The purchase of a house is also NOT an “interspousal transaction.” The transaction is between the spouses and the seller. Now we have to ignore the California transmutation definition too. The California Supreme Court case Valli v. Valli (In re Marriage of Valli), 58 Cal. 4th 1396, 1400 (2014). The California Supreme Court did not agree with the Ninth Circuit Court of Appeals interpretation of California transmutation law in Summers. In Valli, the California Supreme Court held that California’s transmutation statutes are also applicable to transactions in which spouses acquired property from a third party. 58 Cal. 4th at 1405-06. The California Supreme Court noted that prior to California’s transmutation laws the alleged transfer of property by oral or implied agreement caused expensive litigation in divorces. This led to just a passing comment being interpreted or argued to be an agreement to transmute property. That is why we now must have a writing to transmute property. Okay, so there is plenty of merit to reducing litigation in divorces and not having one spouse upon divorce or dissolution say an asset is not a community asset. I get that. The problem is that I still have read nothing to lead me to believe a title saying a house purchased during marriage with title take as joint tenants does not meet the transmutation requirements anyway even though I do not believe the transmutation requirements are applicable to begin with. Nope. That is not the case according to Valli and Brace. This is a legislation issue and what various California laws say about this issue and the interplay with the Bankruptcy Code in a community property state.

Another wrinkle is: The California community property presumption applies to property acquired during marriage unless it is: (1) traceable to a separate property source; (2) acquired by gift or bequest; or (3) earned or accumulated while the spouses are living separate and apart. Valli, 58 Cal. 4th at 1400.

Ninth Circuit Bankruptcy Appellate Panel Brace Case

The Ninth Circuit Bankruptcy Appellate Panel declined to agree with the Summers case and followed the Valli case interpretation of California law. It is important to note that the 9th Circuit BAP provided that the presumption of community property was not overcome by the facts of the Brace case. Under other circumstances they may have held otherwise with more facts to overcome the community property presumption. It begs the question what evidence or recorded document or non-recorded document is clear and convincing evidence of the married couples intent to be joint tenants when purchasing property California? The 9th Cir. BAP instructs us that a specific statutory provision does prevail over a general one relating to the same subject. Pac. Lumber Co. v. State Water Res. Control Bd., 37 Cal. 4th 921, 942 (2006). This principle of statutory construction actually supports the conclusion that the community property presumption prevails over the title presumption. See Valli, 58 Cal. 4th at 1412-13. The community property presumption is a specific statutory presumption found within California’s community property law, not the more general presumption found in Section 662 of the California Evidence Code. Another piece of rare air regarding how the intersection of law is interpreted. They are saying that the transmutation laws are specific and the record title presumption is just a general statutory provision of the general transmutation laws that can be ignored if there is more specific law. That is interesting. Does a big umbrella stop the rain from every getting to the small umbrella under the big umbrella? In some circumstances yes and some circumstances no. It is open to interpretation on a issue by issue analysis and there is nothing uncomplicated about it.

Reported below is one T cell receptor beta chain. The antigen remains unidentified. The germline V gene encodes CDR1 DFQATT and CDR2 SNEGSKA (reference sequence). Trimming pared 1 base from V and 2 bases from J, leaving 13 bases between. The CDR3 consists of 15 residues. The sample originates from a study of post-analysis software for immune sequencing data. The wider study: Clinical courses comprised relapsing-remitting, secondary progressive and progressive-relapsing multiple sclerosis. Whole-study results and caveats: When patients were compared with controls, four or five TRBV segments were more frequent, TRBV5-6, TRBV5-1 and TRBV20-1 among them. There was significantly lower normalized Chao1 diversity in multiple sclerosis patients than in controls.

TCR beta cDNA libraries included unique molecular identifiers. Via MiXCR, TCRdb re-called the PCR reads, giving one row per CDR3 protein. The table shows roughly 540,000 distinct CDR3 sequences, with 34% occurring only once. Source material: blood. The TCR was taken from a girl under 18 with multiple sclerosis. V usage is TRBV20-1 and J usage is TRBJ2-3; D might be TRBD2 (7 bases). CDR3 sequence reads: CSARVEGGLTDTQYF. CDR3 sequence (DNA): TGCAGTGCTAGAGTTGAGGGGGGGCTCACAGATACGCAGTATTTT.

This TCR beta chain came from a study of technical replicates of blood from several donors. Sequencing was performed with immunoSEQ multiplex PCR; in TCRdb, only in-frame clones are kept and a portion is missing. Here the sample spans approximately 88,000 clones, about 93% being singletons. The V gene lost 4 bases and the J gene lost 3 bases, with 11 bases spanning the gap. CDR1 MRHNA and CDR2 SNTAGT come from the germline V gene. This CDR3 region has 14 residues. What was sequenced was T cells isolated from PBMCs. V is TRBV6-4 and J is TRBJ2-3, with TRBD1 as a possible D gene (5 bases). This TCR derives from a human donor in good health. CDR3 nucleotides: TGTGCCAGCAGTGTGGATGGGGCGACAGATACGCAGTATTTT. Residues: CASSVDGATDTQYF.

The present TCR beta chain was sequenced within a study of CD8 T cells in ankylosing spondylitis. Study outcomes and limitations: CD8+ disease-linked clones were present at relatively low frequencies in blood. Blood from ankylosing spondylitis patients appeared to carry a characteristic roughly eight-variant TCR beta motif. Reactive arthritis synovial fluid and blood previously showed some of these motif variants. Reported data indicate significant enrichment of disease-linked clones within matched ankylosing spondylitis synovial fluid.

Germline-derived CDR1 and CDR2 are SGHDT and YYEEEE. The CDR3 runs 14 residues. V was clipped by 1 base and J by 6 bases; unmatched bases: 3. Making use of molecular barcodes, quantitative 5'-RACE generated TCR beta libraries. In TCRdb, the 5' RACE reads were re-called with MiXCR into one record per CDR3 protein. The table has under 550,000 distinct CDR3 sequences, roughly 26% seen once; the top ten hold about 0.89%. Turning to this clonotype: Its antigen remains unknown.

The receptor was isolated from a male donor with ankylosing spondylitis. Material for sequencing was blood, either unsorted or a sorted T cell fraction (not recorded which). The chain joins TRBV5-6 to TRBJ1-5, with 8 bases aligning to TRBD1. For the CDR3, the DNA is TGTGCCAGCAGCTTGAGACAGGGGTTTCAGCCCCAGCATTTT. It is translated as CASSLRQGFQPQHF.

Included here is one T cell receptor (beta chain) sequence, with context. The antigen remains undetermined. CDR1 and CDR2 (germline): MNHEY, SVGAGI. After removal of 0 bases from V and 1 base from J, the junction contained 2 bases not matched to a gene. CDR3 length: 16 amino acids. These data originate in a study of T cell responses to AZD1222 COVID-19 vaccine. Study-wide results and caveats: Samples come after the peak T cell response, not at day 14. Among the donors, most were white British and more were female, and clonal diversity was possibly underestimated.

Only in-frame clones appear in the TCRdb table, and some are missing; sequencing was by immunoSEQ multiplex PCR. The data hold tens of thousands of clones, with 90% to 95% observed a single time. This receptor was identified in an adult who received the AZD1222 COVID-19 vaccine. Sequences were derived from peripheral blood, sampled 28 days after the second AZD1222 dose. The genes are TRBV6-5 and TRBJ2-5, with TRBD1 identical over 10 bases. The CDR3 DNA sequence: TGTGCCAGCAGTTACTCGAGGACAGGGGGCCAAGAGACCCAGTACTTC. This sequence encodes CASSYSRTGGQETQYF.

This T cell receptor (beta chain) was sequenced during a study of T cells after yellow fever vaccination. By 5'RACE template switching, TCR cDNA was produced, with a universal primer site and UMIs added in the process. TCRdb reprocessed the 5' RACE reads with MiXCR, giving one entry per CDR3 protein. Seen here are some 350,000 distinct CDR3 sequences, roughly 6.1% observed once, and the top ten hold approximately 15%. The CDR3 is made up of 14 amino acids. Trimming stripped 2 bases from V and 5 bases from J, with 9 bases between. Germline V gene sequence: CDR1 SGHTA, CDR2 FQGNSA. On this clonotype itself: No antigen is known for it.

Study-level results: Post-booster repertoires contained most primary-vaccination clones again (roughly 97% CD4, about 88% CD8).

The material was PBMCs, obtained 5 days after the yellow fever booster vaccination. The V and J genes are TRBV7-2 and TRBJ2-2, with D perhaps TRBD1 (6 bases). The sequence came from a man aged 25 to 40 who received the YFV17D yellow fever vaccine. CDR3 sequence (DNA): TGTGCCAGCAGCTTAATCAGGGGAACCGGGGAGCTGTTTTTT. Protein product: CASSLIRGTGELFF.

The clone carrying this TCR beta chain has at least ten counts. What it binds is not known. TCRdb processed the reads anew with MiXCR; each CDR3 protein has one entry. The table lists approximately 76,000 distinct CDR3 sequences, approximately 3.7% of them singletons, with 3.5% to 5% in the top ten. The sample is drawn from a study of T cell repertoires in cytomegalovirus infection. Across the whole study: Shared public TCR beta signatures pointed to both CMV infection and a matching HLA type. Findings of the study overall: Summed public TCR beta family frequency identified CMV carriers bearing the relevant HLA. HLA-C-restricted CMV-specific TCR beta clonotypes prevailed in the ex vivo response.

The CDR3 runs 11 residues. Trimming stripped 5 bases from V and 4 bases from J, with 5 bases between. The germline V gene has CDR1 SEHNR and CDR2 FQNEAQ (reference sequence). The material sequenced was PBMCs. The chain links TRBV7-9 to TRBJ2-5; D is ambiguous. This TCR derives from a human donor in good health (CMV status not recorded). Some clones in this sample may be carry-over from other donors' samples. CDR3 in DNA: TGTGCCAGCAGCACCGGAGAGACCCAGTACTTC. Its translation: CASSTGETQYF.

What We Can Take Away From This?

There is no such thing as joint tenancy between a married couple under California law unless there is an additional writing in which you say something like, “WE TOOK TITLE TO OUR HOUSE AS JOINT TENANTS DURING MARRIAGE, SO THE PROPERTY IS EACH SPOUSES SEPARATE PROPERTY. IF THERE IS ANY QUESTION ABOUT OUR INTENT IN THE EVENT OF DEATH, DIVORCE DISSOLUTION OR BANKRUPTCY WE ARE MAKING THE EXPRESS DECLARATION REGARDING THIS PROPERTY WE NEVER OWNED BEFORE MARRIAGE AND ARE IN FACT INTENDING TO OWN THIS REAL PROPERTY AS OUR SEPARATE PROPERTY AND JOINT TENANTS AS THE RECORDED TITLE PROVIDES.” Then take that writing and record it with the county recorder’s office or have it notarized and tucked away with hope it is never needed. But then when you go to record this document after ten years an employee at a county recording office may say that the document was not notarized properly if the notary left out one word from the certificate notarizing the additional writing you created to make your intent clear. So do you now we need two writings or a writing about the writing witnessed by two disinterested parties? In today’s world possibly a video uploaded to the “cloud” of both spouses actually saying what there intent is regarding a property purchased during marriage? The point is where does it end? So how do you hold property as joint tenants if you are married when the actual recorded title is not enough to show the intent of the parties is the question?

Why Do Bankruptcy Filers We Care?

This issue arises when one spouse files for bankruptcy and the other does not. The issue for bankruptcy attorneys is whether only half the value of our client’s real property becomes property of the bankruptcy state when the title is taken as joint tenants. Half of the house is supposed to be the separate property of each spouse or half is the non-filing spouses separate property. This is a huge issue for bankruptcy filers in California and applying exemptions to protect client’s real property and obtain a discharge of their eligible debts. Community debts may only seek satisfaction from community assets.